You have probably seen fashion drawings and illustrations before, and it’s the fashion illustrators who create these. They work closely with designers to create conceptual sketches and illustrations of fashion products. In addition to this, they may produce advertising copy and images for promotional material for print and online coverage. To succeed in this role, you need to be able to use computer design, as well as drawing by hand and have an eye for fashion.
When it comes to what they study before progressing in a job like this, most fashion illustrators have a degree in graphic design or a related subject. To get accepted onto a degree of this kind, you will need GCSEs and potentially A levels, or entry based on passing a foundation course. Alternatively, you can build up a strong portfolio and gain experience in relevant positions to impress prospective employees.
As a fashion journalist you can be expected to create content around the latest styles and trends.
With the rise of the digital stratosphere, a fashion journalist is no longer limited to securing a job for a print publication. You could also go freelance, but work isn’t guaranteed here. As part of the job, you’ll likely be required to travel and meet new people to conduct interviews and get the latest on fashion stories.
What would put you in good stead of becoming a fashion journalist? A creative flair, love for writing and an interest in fashion will help, but there are some educational choices that you can make to better your chances of getting a career in this field. Choosing A-levels such as English Language will further your creative writing skills, for example. There are specialty degrees out there too, such as the Fashion Communications course which will teach you more about the sector and increase your employability.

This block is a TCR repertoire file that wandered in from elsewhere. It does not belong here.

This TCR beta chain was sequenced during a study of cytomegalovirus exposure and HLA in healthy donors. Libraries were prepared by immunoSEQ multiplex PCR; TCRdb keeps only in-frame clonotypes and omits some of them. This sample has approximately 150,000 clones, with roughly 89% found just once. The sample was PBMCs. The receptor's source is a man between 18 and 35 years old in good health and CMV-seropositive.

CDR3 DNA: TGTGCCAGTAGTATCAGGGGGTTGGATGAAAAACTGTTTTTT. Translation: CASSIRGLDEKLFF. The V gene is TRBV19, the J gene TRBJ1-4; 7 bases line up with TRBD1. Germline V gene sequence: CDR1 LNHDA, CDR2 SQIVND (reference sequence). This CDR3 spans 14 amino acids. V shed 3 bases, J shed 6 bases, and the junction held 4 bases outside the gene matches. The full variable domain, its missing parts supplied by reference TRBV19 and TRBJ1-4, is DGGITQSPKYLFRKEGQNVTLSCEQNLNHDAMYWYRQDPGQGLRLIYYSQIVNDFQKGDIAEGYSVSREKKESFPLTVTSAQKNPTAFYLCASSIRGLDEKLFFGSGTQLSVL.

Building your own writing portfolio can also impress employers. Start your own fashion blog to write about the latest news in the sector and approach editors for freelance opportunities. Networking is also a great way to get to know about future vacancies. Try to secure unpaid work in relevant positions to build your experience too.
Bring together your finance skills with a love of the fashion industry in this role.
You might be surprised to learn how many opportunities like this there are in the industry — from retail accountants to accountants in textiles who ensure that a budget is adhered to when buying materials. Roles like this allow you to be involved with designers and the garment-making process, whilst keeping finances under control.
When it comes to your education, start by taking Maths at A-level and progress to studying a financial role at university. This might be Economics, Accounting or another form of Financial Studies. As part of your degree, take up the opportunity to undergo a year in industry — this can give you an insight into the field that you’re going into and give you some invaluable experience to put on your CV.
Good luck for whichever fashion route you decide to take!